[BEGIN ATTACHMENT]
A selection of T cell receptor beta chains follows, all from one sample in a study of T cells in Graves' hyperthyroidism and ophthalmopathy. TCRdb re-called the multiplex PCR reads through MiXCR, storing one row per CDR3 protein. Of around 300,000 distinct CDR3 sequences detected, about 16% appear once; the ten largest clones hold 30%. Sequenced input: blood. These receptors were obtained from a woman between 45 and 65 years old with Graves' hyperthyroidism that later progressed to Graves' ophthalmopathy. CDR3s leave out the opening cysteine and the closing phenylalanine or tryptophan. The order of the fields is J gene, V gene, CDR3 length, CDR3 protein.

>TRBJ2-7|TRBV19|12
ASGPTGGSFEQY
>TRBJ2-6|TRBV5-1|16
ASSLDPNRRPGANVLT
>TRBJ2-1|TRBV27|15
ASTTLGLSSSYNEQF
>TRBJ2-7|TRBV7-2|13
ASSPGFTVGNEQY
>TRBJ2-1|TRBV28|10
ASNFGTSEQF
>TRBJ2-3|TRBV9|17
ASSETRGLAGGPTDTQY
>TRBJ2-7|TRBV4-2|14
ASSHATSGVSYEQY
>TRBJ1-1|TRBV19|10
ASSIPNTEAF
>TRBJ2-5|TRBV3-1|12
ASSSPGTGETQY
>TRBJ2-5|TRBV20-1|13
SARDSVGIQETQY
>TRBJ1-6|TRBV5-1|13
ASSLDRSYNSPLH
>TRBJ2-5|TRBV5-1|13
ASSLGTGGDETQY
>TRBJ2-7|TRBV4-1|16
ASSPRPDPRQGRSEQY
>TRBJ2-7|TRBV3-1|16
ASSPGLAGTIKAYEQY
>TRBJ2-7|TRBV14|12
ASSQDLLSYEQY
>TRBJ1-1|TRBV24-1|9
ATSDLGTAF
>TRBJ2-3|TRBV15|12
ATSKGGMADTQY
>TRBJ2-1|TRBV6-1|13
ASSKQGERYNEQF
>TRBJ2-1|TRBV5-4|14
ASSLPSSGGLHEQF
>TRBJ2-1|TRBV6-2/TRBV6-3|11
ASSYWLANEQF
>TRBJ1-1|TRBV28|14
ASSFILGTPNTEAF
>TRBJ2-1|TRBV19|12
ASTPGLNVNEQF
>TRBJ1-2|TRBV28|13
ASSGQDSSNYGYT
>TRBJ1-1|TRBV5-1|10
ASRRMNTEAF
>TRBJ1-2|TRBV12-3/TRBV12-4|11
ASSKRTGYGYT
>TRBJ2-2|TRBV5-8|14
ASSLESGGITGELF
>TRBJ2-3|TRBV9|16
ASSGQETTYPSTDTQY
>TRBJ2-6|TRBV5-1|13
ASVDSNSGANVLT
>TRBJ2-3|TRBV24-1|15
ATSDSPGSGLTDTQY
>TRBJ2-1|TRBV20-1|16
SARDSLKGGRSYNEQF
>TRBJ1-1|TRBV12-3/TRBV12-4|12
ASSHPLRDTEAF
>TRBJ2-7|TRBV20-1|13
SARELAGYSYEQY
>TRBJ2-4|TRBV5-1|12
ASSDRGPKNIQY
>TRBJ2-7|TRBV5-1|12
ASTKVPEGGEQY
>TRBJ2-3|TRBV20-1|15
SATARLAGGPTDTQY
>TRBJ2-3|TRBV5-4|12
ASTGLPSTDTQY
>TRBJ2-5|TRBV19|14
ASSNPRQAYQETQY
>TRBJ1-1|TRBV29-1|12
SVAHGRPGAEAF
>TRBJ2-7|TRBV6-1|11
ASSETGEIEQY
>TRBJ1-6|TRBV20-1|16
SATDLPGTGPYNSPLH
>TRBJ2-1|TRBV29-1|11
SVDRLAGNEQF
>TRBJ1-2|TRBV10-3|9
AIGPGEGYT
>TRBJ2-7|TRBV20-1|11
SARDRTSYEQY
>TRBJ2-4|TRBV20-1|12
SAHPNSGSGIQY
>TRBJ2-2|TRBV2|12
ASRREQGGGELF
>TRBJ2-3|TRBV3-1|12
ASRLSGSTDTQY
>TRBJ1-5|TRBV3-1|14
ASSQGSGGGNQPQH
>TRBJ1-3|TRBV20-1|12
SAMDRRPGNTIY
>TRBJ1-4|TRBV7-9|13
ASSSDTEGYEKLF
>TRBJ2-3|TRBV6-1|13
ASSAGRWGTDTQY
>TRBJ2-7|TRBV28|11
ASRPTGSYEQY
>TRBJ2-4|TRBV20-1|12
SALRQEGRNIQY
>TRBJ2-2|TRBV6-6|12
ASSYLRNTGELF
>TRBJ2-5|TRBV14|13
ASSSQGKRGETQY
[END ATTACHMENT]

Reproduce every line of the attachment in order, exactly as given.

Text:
A selection of T cell receptor beta chains follows, all from one sample in a study of T cells in Graves' hyperthyroidism and ophthalmopathy. TCRdb re-called the multiplex PCR reads through MiXCR, storing one row per CDR3 protein. Of around 300,000 distinct CDR3 sequences detected, about 16% appear once; the ten largest clones hold 30%. Sequenced input: blood. These receptors were obtained from a woman between 45 and 65 years old with Graves' hyperthyroidism that later progressed to Graves' ophthalmopathy. CDR3s leave out the opening cysteine and the closing phenylalanine or tryptophan. The order of the fields is J gene, V gene, CDR3 length, CDR3 protein.

>TRBJ2-7|TRBV19|12
ASGPTGGSFEQY
>TRBJ2-6|TRBV5-1|16
ASSLDPNRRPGANVLT
>TRBJ2-1|TRBV27|15
ASTTLGLSSSYNEQF
>TRBJ2-7|TRBV7-2|13
ASSPGFTVGNEQY
>TRBJ2-1|TRBV28|10
ASNFGTSEQF
>TRBJ2-3|TRBV9|17
ASSETRGLAGGPTDTQY
>TRBJ2-7|TRBV4-2|14
ASSHATSGVSYEQY
>TRBJ1-1|TRBV19|10
ASSIPNTEAF
>TRBJ2-5|TRBV3-1|12
ASSSPGTGETQY
>TRBJ2-5|TRBV20-1|13
SARDSVGIQETQY
>TRBJ1-6|TRBV5-1|13
ASSLDRSYNSPLH
>TRBJ2-5|TRBV5-1|13
ASSLGTGGDETQY
>TRBJ2-7|TRBV4-1|16
ASSPRPDPRQGRSEQY
>TRBJ2-7|TRBV3-1|16
ASSPGLAGTIKAYEQY
>TRBJ2-7|TRBV14|12
ASSQDLLSYEQY
>TRBJ1-1|TRBV24-1|9
ATSDLGTAF
>TRBJ2-3|TRBV15|12
ATSKGGMADTQY
>TRBJ2-1|TRBV6-1|13
ASSKQGERYNEQF
>TRBJ2-1|TRBV5-4|14
ASSLPSSGGLHEQF
>TRBJ2-1|TRBV6-2/TRBV6-3|11
ASSYWLANEQF
>TRBJ1-1|TRBV28|14
ASSFILGTPNTEAF
>TRBJ2-1|TRBV19|12
ASTPGLNVNEQF
>TRBJ1-2|TRBV28|13
ASSGQDSSNYGYT
>TRBJ1-1|TRBV5-1|10
ASRRMNTEAF
>TRBJ1-2|TRBV12-3/TRBV12-4|11
ASSKRTGYGYT
>TRBJ2-2|TRBV5-8|14
ASSLESGGITGELF
>TRBJ2-3|TRBV9|16
ASSGQETTYPSTDTQY
>TRBJ2-6|TRBV5-1|13
ASVDSNSGANVLT
>TRBJ2-3|TRBV24-1|15
ATSDSPGSGLTDTQY
>TRBJ2-1|TRBV20-1|16
SARDSLKGGRSYNEQF
>TRBJ1-1|TRBV12-3/TRBV12-4|12
ASSHPLRDTEAF
>TRBJ2-7|TRBV20-1|13
SARELAGYSYEQY
>TRBJ2-4|TRBV5-1|12
ASSDRGPKNIQY
>TRBJ2-7|TRBV5-1|12
ASTKVPEGGEQY
>TRBJ2-3|TRBV20-1|15
SATARLAGGPTDTQY
>TRBJ2-3|TRBV5-4|12
ASTGLPSTDTQY
>TRBJ2-5|TRBV19|14
ASSNPRQAYQETQY
>TRBJ1-1|TRBV29-1|12
SVAHGRPGAEAF
>TRBJ2-7|TRBV6-1|11
ASSETGEIEQY
>TRBJ1-6|TRBV20-1|16
SATDLPGTGPYNSPLH
>TRBJ2-1|TRBV29-1|11
SVDRLAGNEQF
>TRBJ1-2|TRBV10-3|9
AIGPGEGYT
>TRBJ2-7|TRBV20-1|11
SARDRTSYEQY
>TRBJ2-4|TRBV20-1|12
SAHPNSGSGIQY
>TRBJ2-2|TRBV2|12
ASRREQGGGELF
>TRBJ2-3|TRBV3-1|12
ASRLSGSTDTQY
>TRBJ1-5|TRBV3-1|14
ASSQGSGGGNQPQH
>TRBJ1-3|TRBV20-1|12
SAMDRRPGNTIY
>TRBJ1-4|TRBV7-9|13
ASSSDTEGYEKLF
>TRBJ2-3|TRBV6-1|13
ASSAGRWGTDTQY
>TRBJ2-7|TRBV28|11
ASRPTGSYEQY
>TRBJ2-4|TRBV20-1|12
SALRQEGRNIQY
>TRBJ2-2|TRBV6-6|12
ASSYLRNTGELF
>TRBJ2-5|TRBV14|13
ASSSQGKRGETQY